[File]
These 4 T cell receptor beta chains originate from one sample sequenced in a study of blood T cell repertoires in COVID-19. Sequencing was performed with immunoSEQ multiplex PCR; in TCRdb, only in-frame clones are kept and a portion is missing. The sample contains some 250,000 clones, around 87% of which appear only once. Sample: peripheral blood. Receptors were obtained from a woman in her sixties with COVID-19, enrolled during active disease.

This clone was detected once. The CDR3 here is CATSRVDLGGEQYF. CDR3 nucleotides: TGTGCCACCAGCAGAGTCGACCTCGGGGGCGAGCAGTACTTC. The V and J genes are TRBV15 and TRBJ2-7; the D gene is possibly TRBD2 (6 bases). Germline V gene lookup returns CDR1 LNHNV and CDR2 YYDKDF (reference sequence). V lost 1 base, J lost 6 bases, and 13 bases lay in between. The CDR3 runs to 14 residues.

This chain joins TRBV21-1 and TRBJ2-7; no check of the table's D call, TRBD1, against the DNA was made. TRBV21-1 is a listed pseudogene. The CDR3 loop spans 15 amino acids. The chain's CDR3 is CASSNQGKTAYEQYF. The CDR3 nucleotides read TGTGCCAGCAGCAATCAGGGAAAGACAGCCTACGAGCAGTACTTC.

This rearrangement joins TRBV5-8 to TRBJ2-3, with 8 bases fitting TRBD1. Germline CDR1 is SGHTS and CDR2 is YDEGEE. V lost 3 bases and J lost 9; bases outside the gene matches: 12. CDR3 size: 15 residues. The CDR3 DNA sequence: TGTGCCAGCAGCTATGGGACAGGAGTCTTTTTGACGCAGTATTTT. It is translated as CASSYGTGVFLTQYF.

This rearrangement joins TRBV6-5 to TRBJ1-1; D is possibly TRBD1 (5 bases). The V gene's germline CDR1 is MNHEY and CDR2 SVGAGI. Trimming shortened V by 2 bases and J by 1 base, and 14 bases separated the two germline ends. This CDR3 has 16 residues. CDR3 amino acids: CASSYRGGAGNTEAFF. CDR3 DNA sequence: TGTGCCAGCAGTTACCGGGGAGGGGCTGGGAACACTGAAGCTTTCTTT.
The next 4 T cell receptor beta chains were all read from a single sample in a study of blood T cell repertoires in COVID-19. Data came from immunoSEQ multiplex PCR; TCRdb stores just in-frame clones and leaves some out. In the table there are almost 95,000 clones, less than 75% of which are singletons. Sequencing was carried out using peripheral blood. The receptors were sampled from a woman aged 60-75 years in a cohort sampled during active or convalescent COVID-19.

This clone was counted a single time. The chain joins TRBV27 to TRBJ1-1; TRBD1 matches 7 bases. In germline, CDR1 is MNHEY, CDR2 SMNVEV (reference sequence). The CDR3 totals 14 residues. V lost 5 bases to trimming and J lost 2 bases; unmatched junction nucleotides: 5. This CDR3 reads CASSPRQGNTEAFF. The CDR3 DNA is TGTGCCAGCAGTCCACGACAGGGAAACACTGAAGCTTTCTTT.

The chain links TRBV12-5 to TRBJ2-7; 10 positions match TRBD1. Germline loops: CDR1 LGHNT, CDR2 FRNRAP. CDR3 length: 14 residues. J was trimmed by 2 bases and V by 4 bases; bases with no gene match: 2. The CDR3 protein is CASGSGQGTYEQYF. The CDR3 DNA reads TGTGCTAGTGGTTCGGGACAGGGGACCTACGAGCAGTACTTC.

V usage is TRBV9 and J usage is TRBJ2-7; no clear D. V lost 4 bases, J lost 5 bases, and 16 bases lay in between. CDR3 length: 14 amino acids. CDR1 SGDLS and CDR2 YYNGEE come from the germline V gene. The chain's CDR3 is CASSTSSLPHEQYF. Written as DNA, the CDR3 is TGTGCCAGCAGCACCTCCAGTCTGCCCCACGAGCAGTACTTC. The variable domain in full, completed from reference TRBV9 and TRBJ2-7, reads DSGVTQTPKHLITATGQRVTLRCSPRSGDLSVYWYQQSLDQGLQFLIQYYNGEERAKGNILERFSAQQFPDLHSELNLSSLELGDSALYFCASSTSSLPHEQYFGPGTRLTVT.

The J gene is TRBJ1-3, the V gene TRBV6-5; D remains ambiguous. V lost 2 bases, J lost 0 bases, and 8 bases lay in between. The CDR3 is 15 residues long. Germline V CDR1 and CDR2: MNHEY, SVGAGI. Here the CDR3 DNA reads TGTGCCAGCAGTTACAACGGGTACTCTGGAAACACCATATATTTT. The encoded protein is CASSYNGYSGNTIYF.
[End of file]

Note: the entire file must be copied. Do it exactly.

These 4 T cell receptor beta chains originate from one sample sequenced in a study of blood T cell repertoires in COVID-19. Sequencing was performed with immunoSEQ multiplex PCR; in TCRdb, only in-frame clones are kept and a portion is missing. The sample contains some 250,000 clones, around 87% of which appear only once. Sample: peripheral blood. Receptors were obtained from a woman in her sixties with COVID-19, enrolled during active disease.

This clone was detected once. The CDR3 here is CATSRVDLGGEQYF. CDR3 nucleotides: TGTGCCACCAGCAGAGTCGACCTCGGGGGCGAGCAGTACTTC. The V and J genes are TRBV15 and TRBJ2-7; the D gene is possibly TRBD2 (6 bases). Germline V gene lookup returns CDR1 LNHNV and CDR2 YYDKDF (reference sequence). V lost 1 base, J lost 6 bases, and 13 bases lay in between. The CDR3 runs to 14 residues.

This chain joins TRBV21-1 and TRBJ2-7; no check of the table's D call, TRBD1, against the DNA was made. TRBV21-1 is a listed pseudogene. The CDR3 loop spans 15 amino acids. The chain's CDR3 is CASSNQGKTAYEQYF. The CDR3 nucleotides read TGTGCCAGCAGCAATCAGGGAAAGACAGCCTACGAGCAGTACTTC.

This rearrangement joins TRBV5-8 to TRBJ2-3, with 8 bases fitting TRBD1. Germline CDR1 is SGHTS and CDR2 is YDEGEE. V lost 3 bases and J lost 9; bases outside the gene matches: 12. CDR3 size: 15 residues. The CDR3 DNA sequence: TGTGCCAGCAGCTATGGGACAGGAGTCTTTTTGACGCAGTATTTT. It is translated as CASSYGTGVFLTQYF.

This rearrangement joins TRBV6-5 to TRBJ1-1; D is possibly TRBD1 (5 bases). The V gene's germline CDR1 is MNHEY and CDR2 SVGAGI. Trimming shortened V by 2 bases and J by 1 base, and 14 bases separated the two germline ends. This CDR3 has 16 residues. CDR3 amino acids: CASSYRGGAGNTEAFF. CDR3 DNA sequence: TGTGCCAGCAGTTACCGGGGAGGGGCTGGGAACACTGAAGCTTTCTTT.
The next 4 T cell receptor beta chains were all read from a single sample in a study of blood T cell repertoires in COVID-19. Data came from immunoSEQ multiplex PCR; TCRdb stores just in-frame clones and leaves some out. In the table there are almost 95,000 clones, less than 75% of which are singletons. Sequencing was carried out using peripheral blood. The receptors were sampled from a woman aged 60-75 years in a cohort sampled during active or convalescent COVID-19.

This clone was counted a single time. The chain joins TRBV27 to TRBJ1-1; TRBD1 matches 7 bases. In germline, CDR1 is MNHEY, CDR2 SMNVEV (reference sequence). The CDR3 totals 14 residues. V lost 5 bases to trimming and J lost 2 bases; unmatched junction nucleotides: 5. This CDR3 reads CASSPRQGNTEAFF. The CDR3 DNA is TGTGCCAGCAGTCCACGACAGGGAAACACTGAAGCTTTCTTT.

The chain links TRBV12-5 to TRBJ2-7; 10 positions match TRBD1. Germline loops: CDR1 LGHNT, CDR2 FRNRAP. CDR3 length: 14 residues. J was trimmed by 2 bases and V by 4 bases; bases with no gene match: 2. The CDR3 protein is CASGSGQGTYEQYF. The CDR3 DNA reads TGTGCTAGTGGTTCGGGACAGGGGACCTACGAGCAGTACTTC.

V usage is TRBV9 and J usage is TRBJ2-7; no clear D. V lost 4 bases, J lost 5 bases, and 16 bases lay in between. CDR3 length: 14 amino acids. CDR1 SGDLS and CDR2 YYNGEE come from the germline V gene. The chain's CDR3 is CASSTSSLPHEQYF. Written as DNA, the CDR3 is TGTGCCAGCAGCACCTCCAGTCTGCCCCACGAGCAGTACTTC. The variable domain in full, completed from reference TRBV9 and TRBJ2-7, reads DSGVTQTPKHLITATGQRVTLRCSPRSGDLSVYWYQQSLDQGLQFLIQYYNGEERAKGNILERFSAQQFPDLHSELNLSSLELGDSALYFCASSTSSLPHEQYFGPGTRLTVT.

The J gene is TRBJ1-3, the V gene TRBV6-5; D remains ambiguous. V lost 2 bases, J lost 0 bases, and 8 bases lay in between. The CDR3 is 15 residues long. Germline V CDR1 and CDR2: MNHEY, SVGAGI. Here the CDR3 DNA reads TGTGCCAGCAGTTACAACGGGTACTCTGGAAACACCATATATTTT. The encoded protein is CASSYNGYSGNTIYF.